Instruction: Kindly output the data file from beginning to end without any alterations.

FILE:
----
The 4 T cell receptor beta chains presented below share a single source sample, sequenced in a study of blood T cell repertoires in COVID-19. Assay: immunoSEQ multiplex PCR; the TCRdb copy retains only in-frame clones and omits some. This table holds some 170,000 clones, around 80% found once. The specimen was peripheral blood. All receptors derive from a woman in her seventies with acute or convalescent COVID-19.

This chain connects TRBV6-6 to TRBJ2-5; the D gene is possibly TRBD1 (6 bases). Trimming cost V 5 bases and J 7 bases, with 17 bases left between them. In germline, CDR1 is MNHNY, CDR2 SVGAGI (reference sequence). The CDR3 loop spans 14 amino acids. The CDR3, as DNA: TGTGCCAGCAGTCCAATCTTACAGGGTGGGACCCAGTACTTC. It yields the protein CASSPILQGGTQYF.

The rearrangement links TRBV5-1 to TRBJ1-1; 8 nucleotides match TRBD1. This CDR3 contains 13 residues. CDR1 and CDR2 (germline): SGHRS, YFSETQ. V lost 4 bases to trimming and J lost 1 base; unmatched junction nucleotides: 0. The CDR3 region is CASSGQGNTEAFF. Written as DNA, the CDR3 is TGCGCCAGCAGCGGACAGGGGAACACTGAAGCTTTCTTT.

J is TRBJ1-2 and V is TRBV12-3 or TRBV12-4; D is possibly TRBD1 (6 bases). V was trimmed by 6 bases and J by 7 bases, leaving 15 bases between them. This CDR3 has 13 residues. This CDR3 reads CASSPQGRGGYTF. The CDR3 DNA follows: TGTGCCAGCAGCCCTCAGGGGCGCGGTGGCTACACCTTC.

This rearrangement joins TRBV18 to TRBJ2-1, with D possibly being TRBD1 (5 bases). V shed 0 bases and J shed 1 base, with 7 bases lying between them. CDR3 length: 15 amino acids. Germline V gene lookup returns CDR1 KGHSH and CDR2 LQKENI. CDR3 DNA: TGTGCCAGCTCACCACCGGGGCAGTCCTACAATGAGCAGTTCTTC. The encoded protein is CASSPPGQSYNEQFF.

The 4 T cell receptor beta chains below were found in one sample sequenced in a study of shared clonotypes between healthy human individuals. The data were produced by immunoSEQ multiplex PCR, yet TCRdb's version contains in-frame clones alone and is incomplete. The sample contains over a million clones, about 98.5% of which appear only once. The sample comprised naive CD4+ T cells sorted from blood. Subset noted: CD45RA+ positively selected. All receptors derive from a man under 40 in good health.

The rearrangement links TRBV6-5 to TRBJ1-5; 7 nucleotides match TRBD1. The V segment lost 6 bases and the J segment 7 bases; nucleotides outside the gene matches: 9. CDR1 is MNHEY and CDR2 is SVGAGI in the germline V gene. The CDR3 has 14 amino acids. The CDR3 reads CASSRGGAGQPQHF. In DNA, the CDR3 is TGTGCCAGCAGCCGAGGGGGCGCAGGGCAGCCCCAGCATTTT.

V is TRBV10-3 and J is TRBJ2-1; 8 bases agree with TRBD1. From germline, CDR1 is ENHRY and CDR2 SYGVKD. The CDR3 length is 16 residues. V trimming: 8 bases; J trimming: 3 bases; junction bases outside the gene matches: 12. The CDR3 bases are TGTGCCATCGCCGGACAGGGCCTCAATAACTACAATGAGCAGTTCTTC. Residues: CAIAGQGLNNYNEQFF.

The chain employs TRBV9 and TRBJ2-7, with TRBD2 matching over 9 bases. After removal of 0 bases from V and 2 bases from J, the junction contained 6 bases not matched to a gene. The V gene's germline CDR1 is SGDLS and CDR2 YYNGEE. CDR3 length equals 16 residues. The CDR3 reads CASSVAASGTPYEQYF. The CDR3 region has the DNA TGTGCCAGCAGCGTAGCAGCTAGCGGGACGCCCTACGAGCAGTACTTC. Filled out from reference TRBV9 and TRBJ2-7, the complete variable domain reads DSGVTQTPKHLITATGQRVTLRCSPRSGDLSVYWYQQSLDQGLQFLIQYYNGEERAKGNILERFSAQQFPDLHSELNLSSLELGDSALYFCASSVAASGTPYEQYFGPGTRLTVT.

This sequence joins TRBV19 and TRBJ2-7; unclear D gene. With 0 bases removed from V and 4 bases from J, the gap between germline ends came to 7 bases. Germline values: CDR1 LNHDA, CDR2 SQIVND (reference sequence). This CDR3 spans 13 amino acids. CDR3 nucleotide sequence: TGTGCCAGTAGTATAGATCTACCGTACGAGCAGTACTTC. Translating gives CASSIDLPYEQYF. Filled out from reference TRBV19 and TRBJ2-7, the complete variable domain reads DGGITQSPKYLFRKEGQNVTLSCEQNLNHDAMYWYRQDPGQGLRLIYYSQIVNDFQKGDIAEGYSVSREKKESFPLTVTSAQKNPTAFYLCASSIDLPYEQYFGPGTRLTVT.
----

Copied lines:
The 4 T cell receptor beta chains presented below share a single source sample, sequenced in a study of blood T cell repertoires in COVID-19. Assay: immunoSEQ multiplex PCR; the TCRdb copy retains only in-frame clones and omits some. This table holds some 170,000 clones, around 80% found once. The specimen was peripheral blood. All receptors derive from a woman in her seventies with acute or convalescent COVID-19.

This chain connects TRBV6-6 to TRBJ2-5; the D gene is possibly TRBD1 (6 bases). Trimming cost V 5 bases and J 7 bases, with 17 bases left between them. In germline, CDR1 is MNHNY, CDR2 SVGAGI (reference sequence). The CDR3 loop spans 14 amino acids. The CDR3, as DNA: TGTGCCAGCAGTCCAATCTTACAGGGTGGGACCCAGTACTTC. It yields the protein CASSPILQGGTQYF.

The rearrangement links TRBV5-1 to TRBJ1-1; 8 nucleotides match TRBD1. This CDR3 contains 13 residues. CDR1 and CDR2 (germline): SGHRS, YFSETQ. V lost 4 bases to trimming and J lost 1 base; unmatched junction nucleotides: 0. The CDR3 region is CASSGQGNTEAFF. Written as DNA, the CDR3 is TGCGCCAGCAGCGGACAGGGGAACACTGAAGCTTTCTTT.

J is TRBJ1-2 and V is TRBV12-3 or TRBV12-4; D is possibly TRBD1 (6 bases). V was trimmed by 6 bases and J by 7 bases, leaving 15 bases between them. This CDR3 has 13 residues. This CDR3 reads CASSPQGRGGYTF. The CDR3 DNA follows: TGTGCCAGCAGCCCTCAGGGGCGCGGTGGCTACACCTTC.

This rearrangement joins TRBV18 to TRBJ2-1, with D possibly being TRBD1 (5 bases). V shed 0 bases and J shed 1 base, with 7 bases lying between them. CDR3 length: 15 amino acids. Germline V gene lookup returns CDR1 KGHSH and CDR2 LQKENI. CDR3 DNA: TGTGCCAGCTCACCACCGGGGCAGTCCTACAATGAGCAGTTCTTC. The encoded protein is CASSPPGQSYNEQFF.

The 4 T cell receptor beta chains below were found in one sample sequenced in a study of shared clonotypes between healthy human individuals. The data were produced by immunoSEQ multiplex PCR, yet TCRdb's version contains in-frame clones alone and is incomplete. The sample contains over a million clones, about 98.5% of which appear only once. The sample comprised naive CD4+ T cells sorted from blood. Subset noted: CD45RA+ positively selected. All receptors derive from a man under 40 in good health.

The rearrangement links TRBV6-5 to TRBJ1-5; 7 nucleotides match TRBD1. The V segment lost 6 bases and the J segment 7 bases; nucleotides outside the gene matches: 9. CDR1 is MNHEY and CDR2 is SVGAGI in the germline V gene. The CDR3 has 14 amino acids. The CDR3 reads CASSRGGAGQPQHF. In DNA, the CDR3 is TGTGCCAGCAGCCGAGGGGGCGCAGGGCAGCCCCAGCATTTT.

V is TRBV10-3 and J is TRBJ2-1; 8 bases agree with TRBD1. From germline, CDR1 is ENHRY and CDR2 SYGVKD. The CDR3 length is 16 residues. V trimming: 8 bases; J trimming: 3 bases; junction bases outside the gene matches: 12. The CDR3 bases are TGTGCCATCGCCGGACAGGGCCTCAATAACTACAATGAGCAGTTCTTC. Residues: CAIAGQGLNNYNEQFF.

The chain employs TRBV9 and TRBJ2-7, with TRBD2 matching over 9 bases. After removal of 0 bases from V and 2 bases from J, the junction contained 6 bases not matched to a gene. The V gene's germline CDR1 is SGDLS and CDR2 YYNGEE. CDR3 length equals 16 residues. The CDR3 reads CASSVAASGTPYEQYF. The CDR3 region has the DNA TGTGCCAGCAGCGTAGCAGCTAGCGGGACGCCCTACGAGCAGTACTTC. Filled out from reference TRBV9 and TRBJ2-7, the complete variable domain reads DSGVTQTPKHLITATGQRVTLRCSPRSGDLSVYWYQQSLDQGLQFLIQYYNGEERAKGNILERFSAQQFPDLHSELNLSSLELGDSALYFCASSVAASGTPYEQYFGPGTRLTVT.

This sequence joins TRBV19 and TRBJ2-7; unclear D gene. With 0 bases removed from V and 4 bases from J, the gap between germline ends came to 7 bases. Germline values: CDR1 LNHDA, CDR2 SQIVND (reference sequence). This CDR3 spans 13 amino acids. CDR3 nucleotide sequence: TGTGCCAGTAGTATAGATCTACCGTACGAGCAGTACTTC. Translating gives CASSIDLPYEQYF. Filled out from reference TRBV19 and TRBJ2-7, the complete variable domain reads DGGITQSPKYLFRKEGQNVTLSCEQNLNHDAMYWYRQDPGQGLRLIYYSQIVNDFQKGDIAEGYSVSREKKESFPLTVTSAQKNPTAFYLCASSIDLPYEQYFGPGTRLTVT.